Resist the urge to high-five everyone in the cubicles next to you. Your stock may have just strapped on a rocket pack and taken off for the moon, but smart investors won't celebrate until they know that move up was justified. Without a fundamental basis for the bounce, these stocks can quickly make the return trip down.
Is now the time to lock in profits, or is this just the first step toward even higher valuations down the road? Let's examine several stocks that just hit the afterburners and see whether they're truly headed into orbit.
J. Crew Group
The market tumbled 142 points yesterday, or 1.3%, with the military action on a Korean island. But stocks that went significantly in the other direction despite the chaos are big deals.
The devil's in the details
It's doubtful that CAPS members had any inside information when they picked J. Crew Group as a stock ready to make a big run last month. More likely its attractive position in the retail space was not going unnoticed. Just yesterday, private-equity investors TPG Group and Leonard Green & Partners offered $2.86 billion, or $43.50 per share, to take J. Crew private, following a trend with other distressed retailers.
According to the researchers at Dealogic, there have been more than 250 retail buyouts this year valued at more than $37 billion. That figure was as of July 2010, so tack on some more billions with the recent takeovers.
Leonard Green is also interested in taking BJ's Warehouse private as the retailer struggles to compete against Wal-Mart's
It's always possible that a higher bidder for J. Crew will come in or the deal will fall through. Let us know on the J. Crew Group CAPS page whether you think this is a done deal.
Making it to the big time
It sounds bizarre, but the incident on the Korean peninsula might be serving as a catalyst for the uranium sector. It's estimated that Pyongyang has 2,000 centrifuges capable of producing fissile material for nuclear bombs spinning away in its laboratories. With hostilities flaring up again, perhaps the thought that the dictatorship is putting a premium on buying uranium is helping shares of Uranium Resources and Uranerz Energy. Iran is apparently emboldened, too, by North Korea's success in developing its nukes.
Although the CAPS uranium sector beat the broader market's negative performance yesterday, it includes miners like Rio Tinto and BHP Billiton that don't have uranium as their primary output. Those stocks were off around 4%. Interestingly, other uranium miners were mixed: Cameco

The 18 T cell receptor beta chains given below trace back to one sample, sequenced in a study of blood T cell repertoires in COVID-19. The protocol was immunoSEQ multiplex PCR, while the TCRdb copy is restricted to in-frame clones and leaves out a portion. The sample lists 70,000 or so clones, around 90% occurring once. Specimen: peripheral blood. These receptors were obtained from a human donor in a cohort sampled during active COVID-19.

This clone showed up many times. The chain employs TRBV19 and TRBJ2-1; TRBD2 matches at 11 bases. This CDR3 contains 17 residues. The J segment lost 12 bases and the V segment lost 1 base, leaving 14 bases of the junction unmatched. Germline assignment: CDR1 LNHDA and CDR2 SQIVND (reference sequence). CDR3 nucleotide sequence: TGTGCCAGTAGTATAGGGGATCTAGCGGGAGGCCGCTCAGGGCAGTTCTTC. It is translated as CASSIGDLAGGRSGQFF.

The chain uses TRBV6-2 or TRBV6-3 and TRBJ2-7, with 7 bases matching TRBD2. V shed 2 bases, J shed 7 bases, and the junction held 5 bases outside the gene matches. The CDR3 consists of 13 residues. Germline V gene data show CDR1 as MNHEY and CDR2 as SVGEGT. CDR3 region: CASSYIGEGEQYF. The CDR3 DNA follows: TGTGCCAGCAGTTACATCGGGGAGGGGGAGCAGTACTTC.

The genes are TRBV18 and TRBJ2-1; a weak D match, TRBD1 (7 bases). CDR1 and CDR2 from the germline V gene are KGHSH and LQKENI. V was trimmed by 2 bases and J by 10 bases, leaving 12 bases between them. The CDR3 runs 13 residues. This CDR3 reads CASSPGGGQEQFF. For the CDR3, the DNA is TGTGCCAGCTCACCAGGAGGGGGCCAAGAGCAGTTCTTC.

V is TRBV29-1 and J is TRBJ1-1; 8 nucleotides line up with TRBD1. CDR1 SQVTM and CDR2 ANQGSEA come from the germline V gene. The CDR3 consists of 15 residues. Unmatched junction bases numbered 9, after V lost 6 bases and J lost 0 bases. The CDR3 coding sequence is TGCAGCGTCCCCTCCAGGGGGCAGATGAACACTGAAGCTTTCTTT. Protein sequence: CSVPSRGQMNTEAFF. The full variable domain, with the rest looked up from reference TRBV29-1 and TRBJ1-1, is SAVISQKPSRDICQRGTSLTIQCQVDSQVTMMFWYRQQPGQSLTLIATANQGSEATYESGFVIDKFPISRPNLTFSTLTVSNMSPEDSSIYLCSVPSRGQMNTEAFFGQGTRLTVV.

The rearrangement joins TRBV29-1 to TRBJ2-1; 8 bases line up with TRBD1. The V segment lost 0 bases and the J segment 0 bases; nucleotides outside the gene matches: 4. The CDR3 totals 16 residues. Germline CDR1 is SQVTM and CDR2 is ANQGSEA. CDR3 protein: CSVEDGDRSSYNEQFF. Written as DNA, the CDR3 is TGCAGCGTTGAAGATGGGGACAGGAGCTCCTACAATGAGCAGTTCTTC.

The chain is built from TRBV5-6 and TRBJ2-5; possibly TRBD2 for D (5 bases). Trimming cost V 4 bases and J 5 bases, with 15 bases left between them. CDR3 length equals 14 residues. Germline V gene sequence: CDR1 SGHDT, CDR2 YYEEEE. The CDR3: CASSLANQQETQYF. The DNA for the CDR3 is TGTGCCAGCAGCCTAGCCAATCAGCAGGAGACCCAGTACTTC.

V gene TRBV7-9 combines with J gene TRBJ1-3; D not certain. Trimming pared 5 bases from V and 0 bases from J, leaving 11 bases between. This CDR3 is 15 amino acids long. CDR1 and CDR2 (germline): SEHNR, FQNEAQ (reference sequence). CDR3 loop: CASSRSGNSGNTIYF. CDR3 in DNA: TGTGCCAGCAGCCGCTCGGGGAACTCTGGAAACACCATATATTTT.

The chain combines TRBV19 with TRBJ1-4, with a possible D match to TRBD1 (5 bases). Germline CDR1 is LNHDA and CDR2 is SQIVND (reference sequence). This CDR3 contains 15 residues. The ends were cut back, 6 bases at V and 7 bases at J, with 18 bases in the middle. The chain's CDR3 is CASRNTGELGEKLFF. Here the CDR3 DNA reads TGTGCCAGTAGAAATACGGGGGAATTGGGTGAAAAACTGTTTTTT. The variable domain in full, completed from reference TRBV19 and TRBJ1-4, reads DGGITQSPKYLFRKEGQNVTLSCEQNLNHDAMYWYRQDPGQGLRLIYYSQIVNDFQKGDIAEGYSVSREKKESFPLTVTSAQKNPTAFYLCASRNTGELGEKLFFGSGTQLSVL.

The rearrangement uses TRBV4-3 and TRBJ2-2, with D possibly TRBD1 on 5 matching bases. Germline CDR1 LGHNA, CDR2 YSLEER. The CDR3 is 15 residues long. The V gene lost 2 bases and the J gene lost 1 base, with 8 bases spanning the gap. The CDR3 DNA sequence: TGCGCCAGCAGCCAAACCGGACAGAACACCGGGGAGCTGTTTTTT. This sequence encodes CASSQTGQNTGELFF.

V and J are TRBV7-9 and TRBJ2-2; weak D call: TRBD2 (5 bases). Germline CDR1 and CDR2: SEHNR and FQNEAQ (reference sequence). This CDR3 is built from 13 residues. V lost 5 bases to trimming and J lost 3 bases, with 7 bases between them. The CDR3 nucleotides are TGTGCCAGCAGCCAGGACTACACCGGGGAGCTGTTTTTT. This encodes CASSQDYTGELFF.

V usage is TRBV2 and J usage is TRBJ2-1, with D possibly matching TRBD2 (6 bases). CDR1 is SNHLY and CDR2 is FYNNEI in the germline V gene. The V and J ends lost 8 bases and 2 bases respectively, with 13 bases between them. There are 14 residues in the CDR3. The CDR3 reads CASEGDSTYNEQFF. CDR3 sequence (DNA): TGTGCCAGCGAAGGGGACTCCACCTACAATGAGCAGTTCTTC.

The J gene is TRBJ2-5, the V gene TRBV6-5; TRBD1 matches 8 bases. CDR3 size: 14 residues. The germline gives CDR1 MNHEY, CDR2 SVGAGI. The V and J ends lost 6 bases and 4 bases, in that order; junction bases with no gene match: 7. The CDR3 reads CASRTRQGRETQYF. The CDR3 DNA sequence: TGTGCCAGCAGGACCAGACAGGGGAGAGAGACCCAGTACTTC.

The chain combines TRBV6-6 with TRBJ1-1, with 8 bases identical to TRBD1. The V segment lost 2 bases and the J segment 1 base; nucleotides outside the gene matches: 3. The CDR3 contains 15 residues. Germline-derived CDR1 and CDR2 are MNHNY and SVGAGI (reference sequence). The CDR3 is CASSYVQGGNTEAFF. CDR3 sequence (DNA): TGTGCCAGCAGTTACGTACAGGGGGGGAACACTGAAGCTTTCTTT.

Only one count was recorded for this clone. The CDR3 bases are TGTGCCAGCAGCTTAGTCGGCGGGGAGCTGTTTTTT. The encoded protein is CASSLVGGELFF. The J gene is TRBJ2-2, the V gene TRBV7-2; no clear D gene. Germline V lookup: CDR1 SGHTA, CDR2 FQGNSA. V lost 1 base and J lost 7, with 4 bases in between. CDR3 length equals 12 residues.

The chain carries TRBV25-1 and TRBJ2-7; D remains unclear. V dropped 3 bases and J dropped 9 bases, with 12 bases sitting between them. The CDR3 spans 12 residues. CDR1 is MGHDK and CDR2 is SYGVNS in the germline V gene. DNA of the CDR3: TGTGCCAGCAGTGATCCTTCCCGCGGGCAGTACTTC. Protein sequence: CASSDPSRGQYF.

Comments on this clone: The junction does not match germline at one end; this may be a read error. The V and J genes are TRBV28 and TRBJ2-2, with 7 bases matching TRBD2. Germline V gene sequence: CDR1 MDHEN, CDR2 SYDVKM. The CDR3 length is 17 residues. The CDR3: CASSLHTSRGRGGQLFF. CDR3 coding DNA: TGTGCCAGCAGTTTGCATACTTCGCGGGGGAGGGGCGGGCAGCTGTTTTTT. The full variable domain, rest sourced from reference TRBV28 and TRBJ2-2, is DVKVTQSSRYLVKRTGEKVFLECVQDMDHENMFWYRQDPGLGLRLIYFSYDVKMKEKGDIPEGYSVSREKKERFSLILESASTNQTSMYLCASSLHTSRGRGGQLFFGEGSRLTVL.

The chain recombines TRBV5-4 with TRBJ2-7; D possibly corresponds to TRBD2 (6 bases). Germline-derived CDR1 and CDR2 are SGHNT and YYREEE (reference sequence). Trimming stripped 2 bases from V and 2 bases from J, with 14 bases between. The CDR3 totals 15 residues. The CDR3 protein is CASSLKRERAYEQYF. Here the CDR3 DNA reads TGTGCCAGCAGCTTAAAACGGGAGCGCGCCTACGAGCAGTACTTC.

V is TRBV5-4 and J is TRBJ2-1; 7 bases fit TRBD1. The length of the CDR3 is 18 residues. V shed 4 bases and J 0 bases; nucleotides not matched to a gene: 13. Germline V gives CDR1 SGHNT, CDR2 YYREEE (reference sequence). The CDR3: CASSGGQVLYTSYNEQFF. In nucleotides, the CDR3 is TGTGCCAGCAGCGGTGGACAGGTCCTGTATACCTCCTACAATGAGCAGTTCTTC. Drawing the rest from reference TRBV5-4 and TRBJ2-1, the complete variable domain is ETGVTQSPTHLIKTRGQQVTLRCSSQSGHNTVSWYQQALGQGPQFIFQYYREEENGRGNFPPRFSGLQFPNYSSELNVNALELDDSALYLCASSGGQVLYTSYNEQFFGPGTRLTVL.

Uranium Resources certainly benefited from some positive developments recently, including settling a legal dispute over its New Mexico project, regaining listing compliance with the Nasdaq exchange, and Cameco boosting production forecasts. The U.S. Supreme Court also cleared the path for it to gain its Nuclear Regulatory Commission license. Shares have been riding high.
Going into orbit
Just because your stock has taken to the stratosphere doesn't mean it won't lose altitude. Markets are known for overreacting. A closer look at what has happened to your stock can give you an edge over other investors who merely follow the market's lead.
That's why it pays to start your own research on these stocks on Motley Fool CAPS, where you can read a company's financial reports, scrutinize key data and charts, and examine the comments your fellow investors have made, all from the stock's CAPS page. Then you can decide for yourself whether your stock's headed for re-entry, or off to infinity and beyond.
Costco and Wal-Mart are Motley Fool Inside Value picks. Costco is a Motley Fool Stock Advisor recommendation. Wal-Mart is a Motley Fool Global Gains pick. The Fool owns shares of and has written covered calls on Cameco. The Fool owns shares of Costco and Wal-Mart. Try any of our Foolish newsletter services free for 30 days. We Fools may not all hold the same opinions, but we all believe that considering a diverse range of insights makes us better investors.